Definitely still deciding and going to every accepted students day we can go to 🙂 We spent last weekend at 3 different schools in 3 states and will be spending Thursday, Saturday-Monday at another 4 with more to follow.  The considerations are definitely heavily influenced by finances.  BC still hasn't sent her the financial package but she went up this weekend and loved the school. Others have great financial packages but have some serious concerns associated with them. I'm utterly and completely exhausted from the visits but have been learning so much. I can't tell you how many Deans/Department Heads have not been receptive to basic questions that are outside the box. It's been really disheartening to see. I think we have 6 schools left to visit and some of those would require negotiating more aid if she were to want to attend.  What we've learned in person is invaluable but I look forward to having a decision 🙂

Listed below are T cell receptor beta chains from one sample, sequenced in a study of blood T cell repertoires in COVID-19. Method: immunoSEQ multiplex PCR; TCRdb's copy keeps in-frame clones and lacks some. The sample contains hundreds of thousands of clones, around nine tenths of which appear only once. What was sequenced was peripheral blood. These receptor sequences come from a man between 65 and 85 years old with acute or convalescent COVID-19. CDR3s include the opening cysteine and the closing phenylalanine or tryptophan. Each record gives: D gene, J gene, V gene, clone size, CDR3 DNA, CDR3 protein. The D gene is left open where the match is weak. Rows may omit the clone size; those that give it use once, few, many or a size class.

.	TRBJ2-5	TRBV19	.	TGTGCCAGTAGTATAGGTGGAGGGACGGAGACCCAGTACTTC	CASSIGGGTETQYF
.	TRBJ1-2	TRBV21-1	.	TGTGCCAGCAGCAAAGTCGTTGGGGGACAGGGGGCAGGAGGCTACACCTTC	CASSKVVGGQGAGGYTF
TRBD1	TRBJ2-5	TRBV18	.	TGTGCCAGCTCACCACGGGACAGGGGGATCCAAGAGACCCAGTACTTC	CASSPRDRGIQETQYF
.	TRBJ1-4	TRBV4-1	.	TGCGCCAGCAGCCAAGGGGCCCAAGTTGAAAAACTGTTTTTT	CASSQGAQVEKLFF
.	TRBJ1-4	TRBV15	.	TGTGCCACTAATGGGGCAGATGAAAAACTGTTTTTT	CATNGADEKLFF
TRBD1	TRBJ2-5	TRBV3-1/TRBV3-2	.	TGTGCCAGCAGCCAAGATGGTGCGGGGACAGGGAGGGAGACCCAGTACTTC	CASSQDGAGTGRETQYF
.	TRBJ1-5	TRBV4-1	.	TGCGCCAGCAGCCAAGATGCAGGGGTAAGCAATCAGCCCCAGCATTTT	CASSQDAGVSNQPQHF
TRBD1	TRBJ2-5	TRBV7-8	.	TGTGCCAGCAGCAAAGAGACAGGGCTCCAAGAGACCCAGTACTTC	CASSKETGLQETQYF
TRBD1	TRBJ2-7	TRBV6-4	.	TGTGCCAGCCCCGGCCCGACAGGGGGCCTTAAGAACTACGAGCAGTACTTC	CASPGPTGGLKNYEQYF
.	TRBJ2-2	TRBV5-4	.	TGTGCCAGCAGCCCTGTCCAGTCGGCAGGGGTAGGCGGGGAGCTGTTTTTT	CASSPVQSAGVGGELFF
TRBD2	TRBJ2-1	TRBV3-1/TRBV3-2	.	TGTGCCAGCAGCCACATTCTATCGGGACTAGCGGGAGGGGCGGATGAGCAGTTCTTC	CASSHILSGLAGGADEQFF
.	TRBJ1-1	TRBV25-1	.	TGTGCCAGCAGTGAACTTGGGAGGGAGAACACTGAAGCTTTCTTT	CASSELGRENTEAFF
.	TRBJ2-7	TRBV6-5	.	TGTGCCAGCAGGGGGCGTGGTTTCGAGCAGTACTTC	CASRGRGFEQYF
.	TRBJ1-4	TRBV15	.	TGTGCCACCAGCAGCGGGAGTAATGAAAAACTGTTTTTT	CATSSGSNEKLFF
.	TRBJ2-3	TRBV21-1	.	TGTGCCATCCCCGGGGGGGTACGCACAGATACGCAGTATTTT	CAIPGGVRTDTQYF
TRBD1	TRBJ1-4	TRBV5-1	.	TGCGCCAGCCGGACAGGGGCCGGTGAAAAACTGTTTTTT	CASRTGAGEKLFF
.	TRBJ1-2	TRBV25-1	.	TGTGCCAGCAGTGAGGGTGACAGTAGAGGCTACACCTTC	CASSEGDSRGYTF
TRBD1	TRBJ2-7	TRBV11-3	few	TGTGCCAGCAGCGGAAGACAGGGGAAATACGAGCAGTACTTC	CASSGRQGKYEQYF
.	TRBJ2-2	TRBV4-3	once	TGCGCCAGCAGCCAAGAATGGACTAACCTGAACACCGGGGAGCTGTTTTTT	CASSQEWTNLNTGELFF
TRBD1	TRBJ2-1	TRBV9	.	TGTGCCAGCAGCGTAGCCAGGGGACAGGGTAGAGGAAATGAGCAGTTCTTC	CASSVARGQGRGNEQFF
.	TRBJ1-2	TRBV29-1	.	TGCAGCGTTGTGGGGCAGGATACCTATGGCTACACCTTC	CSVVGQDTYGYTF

Cuckoomama, that is one intense schedule of visits. My DD pared down her list because she couldn’t bear to visit more than one more school. Luckily she had seen most of them once and going back for a more extended overnight visit with students on campus. 

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21 hours ago, MerryAtHope said:

Happy to commiserate with you! For DS, the decision is to go or not go (he has an Associate's & has been deciding between possible majors, trades, and working.) DS was going to give a final decision by this Wednesday about whether to go in the fall, but we've been watching the housing situation & there are only a few singles left, so today has become decision day...I'm waiting on pins and needles, LOL!

Ugh--like you need the extra pressure of limited housing while you're trying to make a decision! 

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5 hours ago, cuckoomamma said: